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Biden Names Two New Advisers as Convention Decision Looms

  • June 01, 2020

Mr. Demissie led multiple winning statewide campaigns, steering Mr. Booker’s election to the Senate in 2013 and serving as campaign manager to Gavin Newsom during his successful run for California governor in 2018, before helming Mr. Booker’s presidential effort. A co-founder of the political consulting firm 50+1 Strategies, Mr. Demissie served in 2016 as the director of national voter outreach and mobilization for Hillary Clinton’s presidential campaign.

He is one of a few former senior aides to Mr. Biden’s onetime Democratic primary opponents who have joined up with Mr. Biden for the general election; chief among them is Ms. O’Malley Dillon, who managed Beto O’Rourke’s primary campaign before becoming Mr. Biden’s campaign manager in March.

Ms. Holst served in President Barack Obama’s White House and at the Democratic National Committee during the administration, starting out on the digital team at the D.N.C. during the 2010 election and then working on the president’s re-election campaign. She became Mr. Biden’s digital director during the second term.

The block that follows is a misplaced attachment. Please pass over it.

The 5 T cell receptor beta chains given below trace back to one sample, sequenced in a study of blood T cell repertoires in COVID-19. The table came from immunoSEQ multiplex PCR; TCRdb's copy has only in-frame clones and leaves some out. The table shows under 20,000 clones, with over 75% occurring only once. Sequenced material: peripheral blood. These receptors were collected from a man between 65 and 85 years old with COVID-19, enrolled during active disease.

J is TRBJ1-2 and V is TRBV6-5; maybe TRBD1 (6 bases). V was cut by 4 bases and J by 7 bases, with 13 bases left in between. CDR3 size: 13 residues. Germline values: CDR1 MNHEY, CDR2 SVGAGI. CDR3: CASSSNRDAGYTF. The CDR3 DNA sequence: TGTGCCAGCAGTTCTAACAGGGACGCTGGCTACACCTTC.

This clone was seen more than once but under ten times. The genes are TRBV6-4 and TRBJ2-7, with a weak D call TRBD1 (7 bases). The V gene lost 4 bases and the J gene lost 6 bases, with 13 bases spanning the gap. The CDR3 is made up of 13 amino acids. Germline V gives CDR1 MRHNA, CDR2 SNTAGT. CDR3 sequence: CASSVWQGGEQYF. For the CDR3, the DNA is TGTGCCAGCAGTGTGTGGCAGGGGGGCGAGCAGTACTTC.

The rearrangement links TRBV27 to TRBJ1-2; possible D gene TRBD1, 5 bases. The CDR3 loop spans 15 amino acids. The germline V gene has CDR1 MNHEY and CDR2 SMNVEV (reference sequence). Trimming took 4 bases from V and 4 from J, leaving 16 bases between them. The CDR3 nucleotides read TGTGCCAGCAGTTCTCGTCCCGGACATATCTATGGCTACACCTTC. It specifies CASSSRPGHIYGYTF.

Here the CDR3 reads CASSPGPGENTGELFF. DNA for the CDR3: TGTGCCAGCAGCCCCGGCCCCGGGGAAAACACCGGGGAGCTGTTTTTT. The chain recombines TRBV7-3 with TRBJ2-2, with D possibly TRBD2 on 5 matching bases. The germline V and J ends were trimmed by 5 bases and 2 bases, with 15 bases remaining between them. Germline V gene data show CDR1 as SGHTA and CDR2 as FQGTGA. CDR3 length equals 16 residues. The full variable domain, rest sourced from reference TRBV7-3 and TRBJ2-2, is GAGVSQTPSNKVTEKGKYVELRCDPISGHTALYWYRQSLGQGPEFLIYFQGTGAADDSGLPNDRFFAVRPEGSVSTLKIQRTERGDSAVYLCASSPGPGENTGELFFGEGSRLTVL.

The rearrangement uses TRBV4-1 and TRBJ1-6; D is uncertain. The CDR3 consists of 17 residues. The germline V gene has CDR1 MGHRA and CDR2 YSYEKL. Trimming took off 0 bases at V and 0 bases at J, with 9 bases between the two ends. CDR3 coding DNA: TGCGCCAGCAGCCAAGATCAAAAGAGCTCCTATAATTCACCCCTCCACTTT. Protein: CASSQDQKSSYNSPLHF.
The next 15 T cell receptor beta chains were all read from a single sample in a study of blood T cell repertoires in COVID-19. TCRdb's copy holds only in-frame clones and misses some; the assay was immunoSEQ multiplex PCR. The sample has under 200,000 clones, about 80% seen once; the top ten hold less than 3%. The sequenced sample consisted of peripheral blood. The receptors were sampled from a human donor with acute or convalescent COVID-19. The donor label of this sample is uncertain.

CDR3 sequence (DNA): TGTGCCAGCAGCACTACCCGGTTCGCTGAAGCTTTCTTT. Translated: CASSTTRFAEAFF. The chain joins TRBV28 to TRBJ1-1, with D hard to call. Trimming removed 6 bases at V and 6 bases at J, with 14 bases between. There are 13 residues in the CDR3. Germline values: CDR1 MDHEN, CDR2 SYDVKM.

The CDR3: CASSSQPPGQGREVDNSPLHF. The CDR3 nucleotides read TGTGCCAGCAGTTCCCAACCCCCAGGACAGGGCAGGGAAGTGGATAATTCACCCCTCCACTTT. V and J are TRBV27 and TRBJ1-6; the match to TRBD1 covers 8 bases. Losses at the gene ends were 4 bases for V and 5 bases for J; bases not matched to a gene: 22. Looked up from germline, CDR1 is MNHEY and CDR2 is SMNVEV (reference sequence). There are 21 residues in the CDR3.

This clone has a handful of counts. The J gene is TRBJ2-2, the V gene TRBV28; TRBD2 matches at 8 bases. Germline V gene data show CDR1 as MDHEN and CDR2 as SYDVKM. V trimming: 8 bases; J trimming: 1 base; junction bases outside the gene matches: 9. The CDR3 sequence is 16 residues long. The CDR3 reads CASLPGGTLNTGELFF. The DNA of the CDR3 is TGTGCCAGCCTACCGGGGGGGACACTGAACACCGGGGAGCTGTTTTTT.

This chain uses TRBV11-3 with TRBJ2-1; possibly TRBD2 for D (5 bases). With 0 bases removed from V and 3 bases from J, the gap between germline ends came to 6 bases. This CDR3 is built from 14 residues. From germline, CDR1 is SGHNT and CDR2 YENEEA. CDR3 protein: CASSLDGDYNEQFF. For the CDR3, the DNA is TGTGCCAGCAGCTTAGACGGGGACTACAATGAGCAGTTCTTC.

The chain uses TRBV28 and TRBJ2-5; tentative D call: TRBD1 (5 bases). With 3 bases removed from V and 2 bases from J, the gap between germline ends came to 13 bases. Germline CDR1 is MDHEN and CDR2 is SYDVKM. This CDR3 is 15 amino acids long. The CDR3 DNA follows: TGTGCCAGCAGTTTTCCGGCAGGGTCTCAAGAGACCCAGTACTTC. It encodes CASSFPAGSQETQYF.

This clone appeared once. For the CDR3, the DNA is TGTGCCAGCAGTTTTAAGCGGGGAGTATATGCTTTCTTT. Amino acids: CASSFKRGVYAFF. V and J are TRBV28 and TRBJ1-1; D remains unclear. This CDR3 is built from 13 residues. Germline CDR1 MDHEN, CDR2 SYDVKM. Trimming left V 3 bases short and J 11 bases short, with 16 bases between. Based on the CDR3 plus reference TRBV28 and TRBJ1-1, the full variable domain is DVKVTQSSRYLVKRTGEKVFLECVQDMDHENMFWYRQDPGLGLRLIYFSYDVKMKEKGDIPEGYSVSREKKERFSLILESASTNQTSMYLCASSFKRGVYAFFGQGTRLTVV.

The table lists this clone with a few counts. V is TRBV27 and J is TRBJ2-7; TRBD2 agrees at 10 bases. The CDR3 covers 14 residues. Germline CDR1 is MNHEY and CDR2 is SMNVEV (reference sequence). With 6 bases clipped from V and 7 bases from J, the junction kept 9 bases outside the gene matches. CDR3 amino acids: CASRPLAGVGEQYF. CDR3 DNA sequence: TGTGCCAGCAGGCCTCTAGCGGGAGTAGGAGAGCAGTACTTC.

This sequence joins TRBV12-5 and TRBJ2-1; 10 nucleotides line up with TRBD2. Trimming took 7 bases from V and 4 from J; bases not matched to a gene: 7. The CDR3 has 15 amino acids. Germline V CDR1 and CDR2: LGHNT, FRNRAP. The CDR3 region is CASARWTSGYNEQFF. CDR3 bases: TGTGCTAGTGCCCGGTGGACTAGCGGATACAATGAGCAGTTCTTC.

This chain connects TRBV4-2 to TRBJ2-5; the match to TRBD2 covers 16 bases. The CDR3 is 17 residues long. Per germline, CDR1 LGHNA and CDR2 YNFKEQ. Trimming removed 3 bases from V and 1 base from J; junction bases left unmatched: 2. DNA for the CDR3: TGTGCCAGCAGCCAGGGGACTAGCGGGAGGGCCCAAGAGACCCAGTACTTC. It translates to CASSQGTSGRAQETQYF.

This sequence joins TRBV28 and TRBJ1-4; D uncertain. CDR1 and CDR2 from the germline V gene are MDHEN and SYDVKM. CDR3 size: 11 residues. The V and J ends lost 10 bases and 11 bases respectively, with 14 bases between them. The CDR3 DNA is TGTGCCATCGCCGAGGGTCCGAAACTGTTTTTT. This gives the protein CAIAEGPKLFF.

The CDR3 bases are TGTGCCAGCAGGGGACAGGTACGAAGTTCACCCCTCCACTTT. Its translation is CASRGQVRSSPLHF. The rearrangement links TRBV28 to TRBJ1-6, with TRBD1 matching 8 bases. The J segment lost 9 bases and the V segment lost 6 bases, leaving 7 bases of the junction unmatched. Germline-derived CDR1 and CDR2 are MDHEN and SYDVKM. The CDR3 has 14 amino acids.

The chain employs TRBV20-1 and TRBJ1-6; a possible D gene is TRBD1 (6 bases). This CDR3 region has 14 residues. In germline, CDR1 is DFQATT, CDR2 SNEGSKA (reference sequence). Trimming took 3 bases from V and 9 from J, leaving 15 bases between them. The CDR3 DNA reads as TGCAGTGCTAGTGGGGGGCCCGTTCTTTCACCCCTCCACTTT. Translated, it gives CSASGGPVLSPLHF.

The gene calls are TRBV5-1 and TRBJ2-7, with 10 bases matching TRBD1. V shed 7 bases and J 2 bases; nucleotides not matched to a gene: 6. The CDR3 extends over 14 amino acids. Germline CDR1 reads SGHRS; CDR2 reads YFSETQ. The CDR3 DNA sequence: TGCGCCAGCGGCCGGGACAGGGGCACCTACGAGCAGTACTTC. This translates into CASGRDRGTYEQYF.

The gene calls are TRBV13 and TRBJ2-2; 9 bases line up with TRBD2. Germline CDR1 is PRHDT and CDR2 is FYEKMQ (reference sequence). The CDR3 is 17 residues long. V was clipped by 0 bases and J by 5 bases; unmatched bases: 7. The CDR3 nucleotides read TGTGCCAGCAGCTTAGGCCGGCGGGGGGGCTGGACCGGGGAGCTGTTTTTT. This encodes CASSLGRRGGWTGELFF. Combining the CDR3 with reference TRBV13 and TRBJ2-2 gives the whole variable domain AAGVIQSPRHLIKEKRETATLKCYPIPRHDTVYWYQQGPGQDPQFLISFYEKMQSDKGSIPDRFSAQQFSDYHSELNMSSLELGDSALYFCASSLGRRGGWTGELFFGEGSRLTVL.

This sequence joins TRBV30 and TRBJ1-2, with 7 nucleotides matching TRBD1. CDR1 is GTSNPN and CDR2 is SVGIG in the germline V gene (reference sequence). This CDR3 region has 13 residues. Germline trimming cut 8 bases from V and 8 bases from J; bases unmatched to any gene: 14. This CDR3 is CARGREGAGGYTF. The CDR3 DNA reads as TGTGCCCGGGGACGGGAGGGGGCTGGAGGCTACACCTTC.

Her appointment to a senior role in the campaign further confirms that Mr. Biden’s team is exploring alternatives to a traditional nominating convention, with the usual scenes of thousands of delegates, activists and political donors cheering on the party’s presidential ticket from the floor of an arena somewhere in a swing state.

Under normal circumstances, the political conventions are distinctive opportunities for both parties to showcase their presidential nominees, introduce new running mates and deliver emphatic and meticulously staged appeals to general-election voters on prime-time television.

Without the benefit of all the usual pageantry, and with the electorate in a decidedly downbeat mood, the conventions could become more muted affairs than in the past.

But the severity of the country’s challenges, and the general sense that the nation is confronting a decision of extraordinary weight in November, could also draw unusual attention to conventions that in most years are largely predictable affairs despite the parties’ best efforts to provide sizzle.

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